Marketplace Morning Report
Start your day with an up-to-the-minute report on the world of business and finance with host David Brancaccio.
Airing on Monday, July 20, 2015: Banks re-open in Greece today, but withdrawals limits remain. More on that. Plus, if you need a car service, there's an app. But what about massages? We talk to Samer Hamadeh, the founder and CEO of Zeel — a kind of Uber for massage therapists — about running a business in the sharing economy, and what it means to protect Zeel therapists by asking for a bit of personal information from customers.
Airing on Friday, July 17, 2015: The Senate passed an overhaul of the federal No Child Left Behind act yesterday. Annual testing will still be required in most grades, but the federal government will have less of a role in how those tests are used to hold schools accountable. U.S. Secretary of Education Arne Duncan joins us to talk about it. Plus, General Electric has asked the U.S. government for permission to do business in Iran. Ahead of the company’s earnings report out Friday, we look at General Electric’s strategy for doing business in that country. Puerto Rico missed a second bond payment as its finances worsened. Can it file for bankruptcy and, if so, would that be a solution to its debt problem?
Airing on Thursday, July 16, 2015: The Greek parliament adopted new austerity measures last night, paving the way for a new rescue package. We check in on the reaction in Europe. Plus, Goldman Sachs had issued a report saying that cheap oil, so far, has had a much more obvious negative impact on the economy than any positive impact on consumer spending. More on that. Plus, Irvine, CA, repealed a living wage ordinance on city contracts, becoming one of the first cities in the U.S. to buck the trend of minimum and living wage increases. We examine what's behind the change.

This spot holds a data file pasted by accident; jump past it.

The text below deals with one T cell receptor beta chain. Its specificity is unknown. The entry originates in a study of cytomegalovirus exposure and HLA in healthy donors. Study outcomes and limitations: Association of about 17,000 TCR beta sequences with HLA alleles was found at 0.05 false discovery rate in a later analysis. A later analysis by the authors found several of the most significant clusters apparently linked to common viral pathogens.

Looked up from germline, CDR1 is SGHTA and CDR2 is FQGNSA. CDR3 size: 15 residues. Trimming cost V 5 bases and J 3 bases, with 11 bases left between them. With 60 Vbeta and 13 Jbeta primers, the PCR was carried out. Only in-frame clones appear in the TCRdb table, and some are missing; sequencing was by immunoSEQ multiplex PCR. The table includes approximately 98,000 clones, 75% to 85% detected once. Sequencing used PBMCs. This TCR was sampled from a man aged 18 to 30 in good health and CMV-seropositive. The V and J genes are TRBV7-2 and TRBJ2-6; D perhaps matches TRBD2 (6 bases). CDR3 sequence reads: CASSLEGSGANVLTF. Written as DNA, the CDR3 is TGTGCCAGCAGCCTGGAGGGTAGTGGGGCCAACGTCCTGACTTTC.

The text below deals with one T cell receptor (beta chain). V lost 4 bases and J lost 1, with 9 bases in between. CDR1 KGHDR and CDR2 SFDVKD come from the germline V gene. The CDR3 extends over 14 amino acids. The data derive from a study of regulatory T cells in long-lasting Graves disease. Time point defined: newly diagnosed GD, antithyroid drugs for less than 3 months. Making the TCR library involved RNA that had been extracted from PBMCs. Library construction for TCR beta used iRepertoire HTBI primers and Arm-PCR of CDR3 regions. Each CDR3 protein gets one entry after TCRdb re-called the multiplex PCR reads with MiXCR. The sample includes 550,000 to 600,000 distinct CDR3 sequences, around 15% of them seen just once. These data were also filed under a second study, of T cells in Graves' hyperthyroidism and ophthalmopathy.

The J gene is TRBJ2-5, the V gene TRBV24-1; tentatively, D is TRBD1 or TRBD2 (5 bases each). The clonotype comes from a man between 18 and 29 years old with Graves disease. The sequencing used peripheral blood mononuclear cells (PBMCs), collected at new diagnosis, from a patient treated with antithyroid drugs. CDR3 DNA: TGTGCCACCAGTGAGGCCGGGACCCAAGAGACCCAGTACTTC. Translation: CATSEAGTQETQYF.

Airing on Wednesday, July 15, 2015: Greece's parliament will vote today on the rescue package agreed to earlier in the week. But yesterday, the IMF released a paper warning the bailout plan may not work without more debt relief for Greece from the eurozone. More on that. Plus, with the lifting of sanctions in Iran potentially on the way, we took a look at how long will it could take for Iran to increase its oil production enough to affect global prices and show up in gas prices here in the U.S. And with Emmy nominations set to come out Thursday, we ask the question: Does anyone still care about the Emmys?
Airing on Tuesday, July 14, 2015: After years of negotiations, Iran and six major world powers have reached a deal over the country's nuclear program. The agreement aims to curb Iran's production of nuclear weapons in exchange for the lifting of certain sanctions. This could mean a huge bump in Iran's oil exports. More on that. Next: Big banks report earnings this week. JP Morgan Chase is Tuesday. Later in the week, Goldman Sach and Wells Fargo release their earnings. Marketplace's Mitchell Hartman explains what banks are facing that could influence their earnings outlook. What is on their balance sheets? We explore. We'll also speak with UT Austin’s James Galbraith, a former colleague of Yanis Varoufakis, about the Greek crisis.
Airing on Monday, July 13, 2015: A deal has been reached to keep Greece in the eurozone. For more, we'll check in with Kai Ryssdal, who joins us from Athens. Also on the show, a conversation with Sarah Shapiro, co-creator of the TV show Unreal, about reality TV and spoofing it.